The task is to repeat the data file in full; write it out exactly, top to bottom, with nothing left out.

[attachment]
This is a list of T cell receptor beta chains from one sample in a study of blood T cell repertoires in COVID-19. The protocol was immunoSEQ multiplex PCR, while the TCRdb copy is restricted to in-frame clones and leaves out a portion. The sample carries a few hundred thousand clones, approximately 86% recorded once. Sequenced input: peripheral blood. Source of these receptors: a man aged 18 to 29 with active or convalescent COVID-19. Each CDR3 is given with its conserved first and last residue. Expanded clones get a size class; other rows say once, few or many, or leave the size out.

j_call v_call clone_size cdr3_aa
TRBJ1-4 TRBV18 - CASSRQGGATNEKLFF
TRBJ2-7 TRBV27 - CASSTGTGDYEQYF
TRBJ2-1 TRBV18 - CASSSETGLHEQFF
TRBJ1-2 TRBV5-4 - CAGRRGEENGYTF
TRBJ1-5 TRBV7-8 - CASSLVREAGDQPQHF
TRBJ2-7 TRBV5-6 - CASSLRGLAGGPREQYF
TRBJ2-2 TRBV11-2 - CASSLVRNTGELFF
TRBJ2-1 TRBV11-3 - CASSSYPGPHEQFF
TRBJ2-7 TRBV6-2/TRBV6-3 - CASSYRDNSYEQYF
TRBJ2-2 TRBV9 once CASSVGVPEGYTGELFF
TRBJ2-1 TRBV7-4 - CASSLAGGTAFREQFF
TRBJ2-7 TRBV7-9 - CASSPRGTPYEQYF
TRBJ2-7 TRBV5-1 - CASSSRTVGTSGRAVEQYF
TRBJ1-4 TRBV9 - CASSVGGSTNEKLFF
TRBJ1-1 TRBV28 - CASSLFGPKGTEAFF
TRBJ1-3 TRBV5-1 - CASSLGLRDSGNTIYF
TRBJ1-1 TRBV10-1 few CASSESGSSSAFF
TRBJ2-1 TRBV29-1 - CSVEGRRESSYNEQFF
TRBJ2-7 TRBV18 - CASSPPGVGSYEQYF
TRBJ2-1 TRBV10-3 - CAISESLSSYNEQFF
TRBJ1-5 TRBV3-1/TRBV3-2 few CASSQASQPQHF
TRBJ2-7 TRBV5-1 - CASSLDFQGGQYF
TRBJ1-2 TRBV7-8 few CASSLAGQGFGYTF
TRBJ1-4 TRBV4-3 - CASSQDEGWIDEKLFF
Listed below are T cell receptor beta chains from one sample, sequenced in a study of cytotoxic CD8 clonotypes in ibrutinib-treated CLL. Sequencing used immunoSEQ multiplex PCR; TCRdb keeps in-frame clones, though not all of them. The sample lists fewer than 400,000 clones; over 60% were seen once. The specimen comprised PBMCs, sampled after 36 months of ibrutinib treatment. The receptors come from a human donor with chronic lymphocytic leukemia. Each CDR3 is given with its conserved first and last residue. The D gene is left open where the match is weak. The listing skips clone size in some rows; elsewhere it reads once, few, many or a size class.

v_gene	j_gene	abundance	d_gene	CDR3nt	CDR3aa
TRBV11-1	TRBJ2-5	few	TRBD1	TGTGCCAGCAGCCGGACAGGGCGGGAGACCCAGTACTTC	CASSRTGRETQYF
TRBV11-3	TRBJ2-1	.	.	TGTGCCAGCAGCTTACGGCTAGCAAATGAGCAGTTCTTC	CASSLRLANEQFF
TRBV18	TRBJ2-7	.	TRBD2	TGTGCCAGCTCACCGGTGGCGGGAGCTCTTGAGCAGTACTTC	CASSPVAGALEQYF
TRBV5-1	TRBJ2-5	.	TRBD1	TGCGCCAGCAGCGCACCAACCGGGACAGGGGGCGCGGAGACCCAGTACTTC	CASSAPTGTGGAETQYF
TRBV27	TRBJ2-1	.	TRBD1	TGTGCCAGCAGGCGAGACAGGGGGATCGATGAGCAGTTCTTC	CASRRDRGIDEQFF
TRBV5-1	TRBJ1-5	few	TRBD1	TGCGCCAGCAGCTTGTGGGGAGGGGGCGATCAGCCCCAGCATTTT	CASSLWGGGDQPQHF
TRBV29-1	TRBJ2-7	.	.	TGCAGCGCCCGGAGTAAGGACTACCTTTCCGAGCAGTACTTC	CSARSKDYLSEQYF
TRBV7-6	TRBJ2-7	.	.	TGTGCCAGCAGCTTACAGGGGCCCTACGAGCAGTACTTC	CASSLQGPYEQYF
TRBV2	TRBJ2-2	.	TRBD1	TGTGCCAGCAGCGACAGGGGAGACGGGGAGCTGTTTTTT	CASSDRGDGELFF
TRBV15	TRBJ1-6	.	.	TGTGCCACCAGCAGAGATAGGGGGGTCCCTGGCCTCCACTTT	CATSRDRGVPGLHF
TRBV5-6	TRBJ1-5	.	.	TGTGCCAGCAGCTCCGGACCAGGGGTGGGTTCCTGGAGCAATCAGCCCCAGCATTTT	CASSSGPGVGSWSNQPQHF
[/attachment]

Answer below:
This is a list of T cell receptor beta chains from one sample in a study of blood T cell repertoires in COVID-19. The protocol was immunoSEQ multiplex PCR, while the TCRdb copy is restricted to in-frame clones and leaves out a portion. The sample carries a few hundred thousand clones, approximately 86% recorded once. Sequenced input: peripheral blood. Source of these receptors: a man aged 18 to 29 with active or convalescent COVID-19. Each CDR3 is given with its conserved first and last residue. Expanded clones get a size class; other rows say once, few or many, or leave the size out.

j_call v_call clone_size cdr3_aa
TRBJ1-4 TRBV18 - CASSRQGGATNEKLFF
TRBJ2-7 TRBV27 - CASSTGTGDYEQYF
TRBJ2-1 TRBV18 - CASSSETGLHEQFF
TRBJ1-2 TRBV5-4 - CAGRRGEENGYTF
TRBJ1-5 TRBV7-8 - CASSLVREAGDQPQHF
TRBJ2-7 TRBV5-6 - CASSLRGLAGGPREQYF
TRBJ2-2 TRBV11-2 - CASSLVRNTGELFF
TRBJ2-1 TRBV11-3 - CASSSYPGPHEQFF
TRBJ2-7 TRBV6-2/TRBV6-3 - CASSYRDNSYEQYF
TRBJ2-2 TRBV9 once CASSVGVPEGYTGELFF
TRBJ2-1 TRBV7-4 - CASSLAGGTAFREQFF
TRBJ2-7 TRBV7-9 - CASSPRGTPYEQYF
TRBJ2-7 TRBV5-1 - CASSSRTVGTSGRAVEQYF
TRBJ1-4 TRBV9 - CASSVGGSTNEKLFF
TRBJ1-1 TRBV28 - CASSLFGPKGTEAFF
TRBJ1-3 TRBV5-1 - CASSLGLRDSGNTIYF
TRBJ1-1 TRBV10-1 few CASSESGSSSAFF
TRBJ2-1 TRBV29-1 - CSVEGRRESSYNEQFF
TRBJ2-7 TRBV18 - CASSPPGVGSYEQYF
TRBJ2-1 TRBV10-3 - CAISESLSSYNEQFF
TRBJ1-5 TRBV3-1/TRBV3-2 few CASSQASQPQHF
TRBJ2-7 TRBV5-1 - CASSLDFQGGQYF
TRBJ1-2 TRBV7-8 few CASSLAGQGFGYTF
TRBJ1-4 TRBV4-3 - CASSQDEGWIDEKLFF
Listed below are T cell receptor beta chains from one sample, sequenced in a study of cytotoxic CD8 clonotypes in ibrutinib-treated CLL. Sequencing used immunoSEQ multiplex PCR; TCRdb keeps in-frame clones, though not all of them. The sample lists fewer than 400,000 clones; over 60% were seen once. The specimen comprised PBMCs, sampled after 36 months of ibrutinib treatment. The receptors come from a human donor with chronic lymphocytic leukemia. Each CDR3 is given with its conserved first and last residue. The D gene is left open where the match is weak. The listing skips clone size in some rows; elsewhere it reads once, few, many or a size class.

v_gene	j_gene	abundance	d_gene	CDR3nt	CDR3aa
TRBV11-1	TRBJ2-5	few	TRBD1	TGTGCCAGCAGCCGGACAGGGCGGGAGACCCAGTACTTC	CASSRTGRETQYF
TRBV11-3	TRBJ2-1	.	.	TGTGCCAGCAGCTTACGGCTAGCAAATGAGCAGTTCTTC	CASSLRLANEQFF
TRBV18	TRBJ2-7	.	TRBD2	TGTGCCAGCTCACCGGTGGCGGGAGCTCTTGAGCAGTACTTC	CASSPVAGALEQYF
TRBV5-1	TRBJ2-5	.	TRBD1	TGCGCCAGCAGCGCACCAACCGGGACAGGGGGCGCGGAGACCCAGTACTTC	CASSAPTGTGGAETQYF
TRBV27	TRBJ2-1	.	TRBD1	TGTGCCAGCAGGCGAGACAGGGGGATCGATGAGCAGTTCTTC	CASRRDRGIDEQFF
TRBV5-1	TRBJ1-5	few	TRBD1	TGCGCCAGCAGCTTGTGGGGAGGGGGCGATCAGCCCCAGCATTTT	CASSLWGGGDQPQHF
TRBV29-1	TRBJ2-7	.	.	TGCAGCGCCCGGAGTAAGGACTACCTTTCCGAGCAGTACTTC	CSARSKDYLSEQYF
TRBV7-6	TRBJ2-7	.	.	TGTGCCAGCAGCTTACAGGGGCCCTACGAGCAGTACTTC	CASSLQGPYEQYF
TRBV2	TRBJ2-2	.	TRBD1	TGTGCCAGCAGCGACAGGGGAGACGGGGAGCTGTTTTTT	CASSDRGDGELFF
TRBV15	TRBJ1-6	.	.	TGTGCCACCAGCAGAGATAGGGGGGTCCCTGGCCTCCACTTT	CATSRDRGVPGLHF
TRBV5-6	TRBJ1-5	.	.	TGTGCCAGCAGCTCCGGACCAGGGGTGGGTTCCTGGAGCAATCAGCCCCAGCATTTT	CASSSGPGVGSWSNQPQHF